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Letters to the editor — Monday (7-13-2015)

LGBT community isn’t persecuting Christians 

After reading letter after letter about how Christians are being persecuted by the LGBT community, the so-called liberals and non-Christians, I had to say a few words. First of all, no matter what your preacher or the huge Hobby Lobby ad tells you, the founding fathers were not Christians. Most were deists, and some were atheist. Read Thomas Jefferson’s and John Adams’ letters to each other and find out for yourself. And also Thomas Paine’s great work, “The Age of Reason.”

Second, the Christian community, especially those in the ministry, have enjoyed a tax free status forever. This country loses over $82 billion annually because churches don’t pay taxes. This money could be used to feed a lot of hungry people, or pay a lot of poor people’s electric bills. Who seems to have all of the privilege here?

People have the right in this country to believe as they want, or not believe, as the case may be. It is morally wrong to deny certain segments of the population their rights because of some certain group’s religious beliefs. No one is making you marry a gay person, be an atheist or worship Allah. But as long as these people are citizens of the United States of America, they have the same rights and privileges that you have enjoyed for hundreds of years without question. Who is being persecuted?

— Robin Hager

Salisbury

Rallying around the flag?

I don’t mean to make light of the current Confederate Flag controversy but as I drive around the area I see more Stars and Bars going up than coming down. I think we all better take a step back and, as in sailing, find a new tack.

— Annick Nurisso

Salisbury

Fly it right — or not at all

I am writing in regard to the controversy over the Confederate flag. A couple of weeks ago, the Post had a picture of the flag flying over the capitol in Alabama. I wonder if anyone other than myself noticed that the flag was flying upside down? No, today (July 3), there is another picture of the flag on the front page of the sports section at a NASCAR race — also upside down. For now we have the right to possess and fly any flag we want, but that right might soon be lost. I say if you take so much pride in your flag, at least fly it right or furl it.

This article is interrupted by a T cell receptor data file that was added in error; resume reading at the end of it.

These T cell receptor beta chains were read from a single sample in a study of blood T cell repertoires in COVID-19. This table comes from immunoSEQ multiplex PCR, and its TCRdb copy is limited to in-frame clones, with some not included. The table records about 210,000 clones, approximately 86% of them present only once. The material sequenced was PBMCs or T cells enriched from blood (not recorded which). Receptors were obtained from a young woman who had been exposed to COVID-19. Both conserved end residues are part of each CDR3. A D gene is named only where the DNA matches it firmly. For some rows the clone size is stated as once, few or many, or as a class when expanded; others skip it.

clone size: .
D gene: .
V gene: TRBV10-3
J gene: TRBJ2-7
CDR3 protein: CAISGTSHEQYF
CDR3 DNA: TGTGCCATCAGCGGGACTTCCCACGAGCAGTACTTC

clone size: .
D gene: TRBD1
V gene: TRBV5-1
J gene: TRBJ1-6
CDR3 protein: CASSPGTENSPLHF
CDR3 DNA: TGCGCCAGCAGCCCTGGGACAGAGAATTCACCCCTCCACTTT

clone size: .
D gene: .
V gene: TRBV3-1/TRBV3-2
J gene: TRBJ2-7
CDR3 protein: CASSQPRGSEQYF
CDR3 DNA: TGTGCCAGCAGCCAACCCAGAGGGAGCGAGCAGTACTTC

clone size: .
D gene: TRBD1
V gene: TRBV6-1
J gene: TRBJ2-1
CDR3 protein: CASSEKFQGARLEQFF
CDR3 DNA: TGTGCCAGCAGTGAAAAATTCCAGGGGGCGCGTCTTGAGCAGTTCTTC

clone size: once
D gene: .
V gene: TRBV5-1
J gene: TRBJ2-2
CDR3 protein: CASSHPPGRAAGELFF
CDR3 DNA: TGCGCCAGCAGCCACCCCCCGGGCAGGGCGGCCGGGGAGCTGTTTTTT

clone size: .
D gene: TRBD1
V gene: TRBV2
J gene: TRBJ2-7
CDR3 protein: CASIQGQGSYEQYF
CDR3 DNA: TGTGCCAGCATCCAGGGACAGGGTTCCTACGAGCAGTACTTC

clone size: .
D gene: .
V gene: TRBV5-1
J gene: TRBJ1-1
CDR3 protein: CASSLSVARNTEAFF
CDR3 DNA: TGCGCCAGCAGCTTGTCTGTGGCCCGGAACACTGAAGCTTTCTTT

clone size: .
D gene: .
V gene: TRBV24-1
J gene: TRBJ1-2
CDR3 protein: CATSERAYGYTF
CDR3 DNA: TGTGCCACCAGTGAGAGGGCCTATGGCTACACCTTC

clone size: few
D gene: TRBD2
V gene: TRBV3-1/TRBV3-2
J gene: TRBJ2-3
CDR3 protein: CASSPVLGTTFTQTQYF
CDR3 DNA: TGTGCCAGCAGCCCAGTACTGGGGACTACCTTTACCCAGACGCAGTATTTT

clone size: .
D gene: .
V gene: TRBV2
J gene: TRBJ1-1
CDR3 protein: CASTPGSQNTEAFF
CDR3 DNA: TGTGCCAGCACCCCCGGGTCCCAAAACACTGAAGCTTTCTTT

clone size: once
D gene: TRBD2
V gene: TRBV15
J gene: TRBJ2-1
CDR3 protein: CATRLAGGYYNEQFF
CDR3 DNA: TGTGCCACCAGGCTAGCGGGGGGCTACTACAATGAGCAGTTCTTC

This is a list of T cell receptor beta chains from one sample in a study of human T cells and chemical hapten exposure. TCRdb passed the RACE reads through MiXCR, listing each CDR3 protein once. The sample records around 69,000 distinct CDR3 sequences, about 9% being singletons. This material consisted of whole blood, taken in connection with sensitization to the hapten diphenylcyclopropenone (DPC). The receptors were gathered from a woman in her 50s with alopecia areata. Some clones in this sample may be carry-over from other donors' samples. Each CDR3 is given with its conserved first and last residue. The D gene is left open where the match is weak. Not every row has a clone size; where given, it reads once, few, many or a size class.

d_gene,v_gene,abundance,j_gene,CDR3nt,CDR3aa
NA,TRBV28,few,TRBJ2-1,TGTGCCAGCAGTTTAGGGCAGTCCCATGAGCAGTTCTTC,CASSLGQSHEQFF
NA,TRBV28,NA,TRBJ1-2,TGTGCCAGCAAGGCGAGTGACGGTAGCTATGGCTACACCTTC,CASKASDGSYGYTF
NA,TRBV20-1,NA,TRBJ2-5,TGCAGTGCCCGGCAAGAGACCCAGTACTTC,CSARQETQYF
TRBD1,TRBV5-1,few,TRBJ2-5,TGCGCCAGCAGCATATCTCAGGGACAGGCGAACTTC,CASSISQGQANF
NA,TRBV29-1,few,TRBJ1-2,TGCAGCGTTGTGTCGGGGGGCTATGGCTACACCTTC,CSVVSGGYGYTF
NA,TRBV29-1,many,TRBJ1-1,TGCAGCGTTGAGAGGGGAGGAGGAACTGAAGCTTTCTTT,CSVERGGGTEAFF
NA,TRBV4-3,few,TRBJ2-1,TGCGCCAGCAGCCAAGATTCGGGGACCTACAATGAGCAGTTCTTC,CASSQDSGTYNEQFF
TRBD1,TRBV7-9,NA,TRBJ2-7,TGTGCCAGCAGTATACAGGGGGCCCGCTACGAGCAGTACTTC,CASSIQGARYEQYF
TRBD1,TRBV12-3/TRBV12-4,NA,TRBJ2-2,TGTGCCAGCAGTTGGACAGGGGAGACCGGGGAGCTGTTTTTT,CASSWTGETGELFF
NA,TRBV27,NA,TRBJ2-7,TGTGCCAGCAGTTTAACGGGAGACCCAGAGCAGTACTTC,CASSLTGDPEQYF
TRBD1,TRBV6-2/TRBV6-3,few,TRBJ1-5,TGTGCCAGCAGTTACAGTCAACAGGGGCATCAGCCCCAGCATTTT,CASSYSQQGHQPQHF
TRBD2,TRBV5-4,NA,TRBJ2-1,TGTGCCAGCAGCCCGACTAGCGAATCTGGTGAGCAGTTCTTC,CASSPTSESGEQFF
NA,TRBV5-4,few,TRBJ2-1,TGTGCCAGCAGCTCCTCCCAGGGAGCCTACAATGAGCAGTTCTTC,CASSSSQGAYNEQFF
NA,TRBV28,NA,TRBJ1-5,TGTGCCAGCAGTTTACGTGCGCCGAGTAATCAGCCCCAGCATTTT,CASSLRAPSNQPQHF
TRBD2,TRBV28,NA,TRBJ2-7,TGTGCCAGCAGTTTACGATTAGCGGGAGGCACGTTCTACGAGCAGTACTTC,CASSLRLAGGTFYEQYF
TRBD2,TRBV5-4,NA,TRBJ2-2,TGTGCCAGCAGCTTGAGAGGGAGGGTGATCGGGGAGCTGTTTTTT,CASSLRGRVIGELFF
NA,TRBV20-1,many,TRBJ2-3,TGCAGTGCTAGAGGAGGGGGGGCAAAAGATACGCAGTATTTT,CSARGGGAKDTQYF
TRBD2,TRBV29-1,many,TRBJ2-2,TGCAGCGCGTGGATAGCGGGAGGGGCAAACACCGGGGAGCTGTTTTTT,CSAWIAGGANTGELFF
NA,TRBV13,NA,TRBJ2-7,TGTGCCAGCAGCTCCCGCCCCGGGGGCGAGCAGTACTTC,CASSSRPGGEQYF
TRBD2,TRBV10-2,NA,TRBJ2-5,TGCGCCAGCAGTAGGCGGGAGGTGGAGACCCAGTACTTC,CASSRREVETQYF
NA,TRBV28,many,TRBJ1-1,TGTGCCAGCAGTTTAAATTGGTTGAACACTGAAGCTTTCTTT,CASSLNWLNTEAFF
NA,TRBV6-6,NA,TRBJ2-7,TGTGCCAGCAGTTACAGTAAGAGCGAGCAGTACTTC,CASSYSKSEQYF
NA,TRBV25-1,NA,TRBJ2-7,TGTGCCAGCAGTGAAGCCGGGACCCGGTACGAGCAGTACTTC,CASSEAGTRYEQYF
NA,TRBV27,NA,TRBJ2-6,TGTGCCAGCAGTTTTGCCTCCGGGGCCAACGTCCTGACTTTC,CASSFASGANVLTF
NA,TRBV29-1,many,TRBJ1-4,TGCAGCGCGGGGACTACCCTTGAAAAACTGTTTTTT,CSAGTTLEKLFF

— Wayne Query

China Grove

Our divided nation

It is so unbelievable to listen to the talking heads on ABC, CBS, NBC, and yes even Fox cable news. The pacifiers have caved in on the Confederate Battle Flag. Other racists are demanding their pound of flesh for the recent shooting in Charleston and demand the flag must come down in South Carolina. Statues in Salisbury and Charlotte are being denigrated just because they depict things of the Civil War. Neither flags nor statues are responsible for racism. If it is in your heart to be a racist then you are, but to say all things of Southern heritages is racist is in and of itself racist.

Never has this country been divided as it is today simply from a lack of leadership. We have been living under the apocalypse of divide and conquer, Democrats against Republicans, blacks against whites, the rich from the poor, the haves and the have-nots.